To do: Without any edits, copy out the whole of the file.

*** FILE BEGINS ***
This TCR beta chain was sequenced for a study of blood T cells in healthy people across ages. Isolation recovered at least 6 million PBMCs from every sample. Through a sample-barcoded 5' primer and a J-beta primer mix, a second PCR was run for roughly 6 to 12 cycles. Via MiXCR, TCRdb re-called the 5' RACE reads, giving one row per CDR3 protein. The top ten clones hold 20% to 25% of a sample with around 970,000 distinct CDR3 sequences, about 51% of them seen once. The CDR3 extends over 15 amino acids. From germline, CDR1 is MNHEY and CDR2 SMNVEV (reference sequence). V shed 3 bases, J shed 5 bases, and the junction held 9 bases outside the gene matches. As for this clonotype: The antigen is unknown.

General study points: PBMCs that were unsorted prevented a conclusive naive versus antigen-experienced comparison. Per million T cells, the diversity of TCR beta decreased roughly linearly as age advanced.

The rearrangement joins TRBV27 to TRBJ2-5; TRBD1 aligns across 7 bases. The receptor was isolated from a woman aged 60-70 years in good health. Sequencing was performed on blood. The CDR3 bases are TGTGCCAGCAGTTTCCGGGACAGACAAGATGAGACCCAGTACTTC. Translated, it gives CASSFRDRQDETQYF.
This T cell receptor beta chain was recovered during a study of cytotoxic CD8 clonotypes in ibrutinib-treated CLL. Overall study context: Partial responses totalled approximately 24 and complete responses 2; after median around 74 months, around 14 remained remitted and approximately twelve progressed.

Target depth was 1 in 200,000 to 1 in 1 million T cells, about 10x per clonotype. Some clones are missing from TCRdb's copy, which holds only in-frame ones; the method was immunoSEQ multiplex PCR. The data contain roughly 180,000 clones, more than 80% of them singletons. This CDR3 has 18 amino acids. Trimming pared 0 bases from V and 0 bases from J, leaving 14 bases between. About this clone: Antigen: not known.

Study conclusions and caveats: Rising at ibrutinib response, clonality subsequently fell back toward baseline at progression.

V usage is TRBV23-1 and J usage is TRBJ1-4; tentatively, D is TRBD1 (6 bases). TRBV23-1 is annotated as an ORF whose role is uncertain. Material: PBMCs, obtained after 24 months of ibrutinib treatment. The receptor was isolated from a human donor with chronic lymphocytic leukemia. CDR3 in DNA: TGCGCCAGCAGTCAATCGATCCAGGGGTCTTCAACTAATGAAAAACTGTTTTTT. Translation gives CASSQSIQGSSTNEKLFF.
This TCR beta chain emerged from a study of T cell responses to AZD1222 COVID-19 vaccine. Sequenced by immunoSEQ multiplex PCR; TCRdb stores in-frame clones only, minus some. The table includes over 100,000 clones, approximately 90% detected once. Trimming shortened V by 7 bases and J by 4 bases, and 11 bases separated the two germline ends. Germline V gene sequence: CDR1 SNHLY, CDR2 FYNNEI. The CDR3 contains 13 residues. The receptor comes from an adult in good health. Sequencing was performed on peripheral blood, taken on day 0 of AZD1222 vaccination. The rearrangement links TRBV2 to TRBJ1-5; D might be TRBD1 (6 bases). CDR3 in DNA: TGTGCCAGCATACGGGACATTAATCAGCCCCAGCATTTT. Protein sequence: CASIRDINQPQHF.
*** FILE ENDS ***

This TCR beta chain was sequenced for a study of blood T cells in healthy people across ages. Isolation recovered at least 6 million PBMCs from every sample. Through a sample-barcoded 5' primer and a J-beta primer mix, a second PCR was run for roughly 6 to 12 cycles. Via MiXCR, TCRdb re-called the 5' RACE reads, giving one row per CDR3 protein. The top ten clones hold 20% to 25% of a sample with around 970,000 distinct CDR3 sequences, about 51% of them seen once. The CDR3 extends over 15 amino acids. From germline, CDR1 is MNHEY and CDR2 SMNVEV (reference sequence). V shed 3 bases, J shed 5 bases, and the junction held 9 bases outside the gene matches. As for this clonotype: The antigen is unknown.

General study points: PBMCs that were unsorted prevented a conclusive naive versus antigen-experienced comparison. Per million T cells, the diversity of TCR beta decreased roughly linearly as age advanced.

The rearrangement joins TRBV27 to TRBJ2-5; TRBD1 aligns across 7 bases. The receptor was isolated from a woman aged 60-70 years in good health. Sequencing was performed on blood. The CDR3 bases are TGTGCCAGCAGTTTCCGGGACAGACAAGATGAGACCCAGTACTTC. Translated, it gives CASSFRDRQDETQYF.
This T cell receptor beta chain was recovered during a study of cytotoxic CD8 clonotypes in ibrutinib-treated CLL. Overall study context: Partial responses totalled approximately 24 and complete responses 2; after median around 74 months, around 14 remained remitted and approximately twelve progressed.

Target depth was 1 in 200,000 to 1 in 1 million T cells, about 10x per clonotype. Some clones are missing from TCRdb's copy, which holds only in-frame ones; the method was immunoSEQ multiplex PCR. The data contain roughly 180,000 clones, more than 80% of them singletons. This CDR3 has 18 amino acids. Trimming pared 0 bases from V and 0 bases from J, leaving 14 bases between. About this clone: Antigen: not known.

Study conclusions and caveats: Rising at ibrutinib response, clonality subsequently fell back toward baseline at progression.

V usage is TRBV23-1 and J usage is TRBJ1-4; tentatively, D is TRBD1 (6 bases). TRBV23-1 is annotated as an ORF whose role is uncertain. Material: PBMCs, obtained after 24 months of ibrutinib treatment. The receptor was isolated from a human donor with chronic lymphocytic leukemia. CDR3 in DNA: TGCGCCAGCAGTCAATCGATCCAGGGGTCTTCAACTAATGAAAAACTGTTTTTT. Translation gives CASSQSIQGSSTNEKLFF.
This TCR beta chain emerged from a study of T cell responses to AZD1222 COVID-19 vaccine. Sequenced by immunoSEQ multiplex PCR; TCRdb stores in-frame clones only, minus some. The table includes over 100,000 clones, approximately 90% detected once. Trimming shortened V by 7 bases and J by 4 bases, and 11 bases separated the two germline ends. Germline V gene sequence: CDR1 SNHLY, CDR2 FYNNEI. The CDR3 contains 13 residues. The receptor comes from an adult in good health. Sequencing was performed on peripheral blood, taken on day 0 of AZD1222 vaccination. The rearrangement links TRBV2 to TRBJ1-5; D might be TRBD1 (6 bases). CDR3 in DNA: TGTGCCAGCATACGGGACATTAATCAGCCCCAGCATTTT. Protein sequence: CASIRDINQPQHF.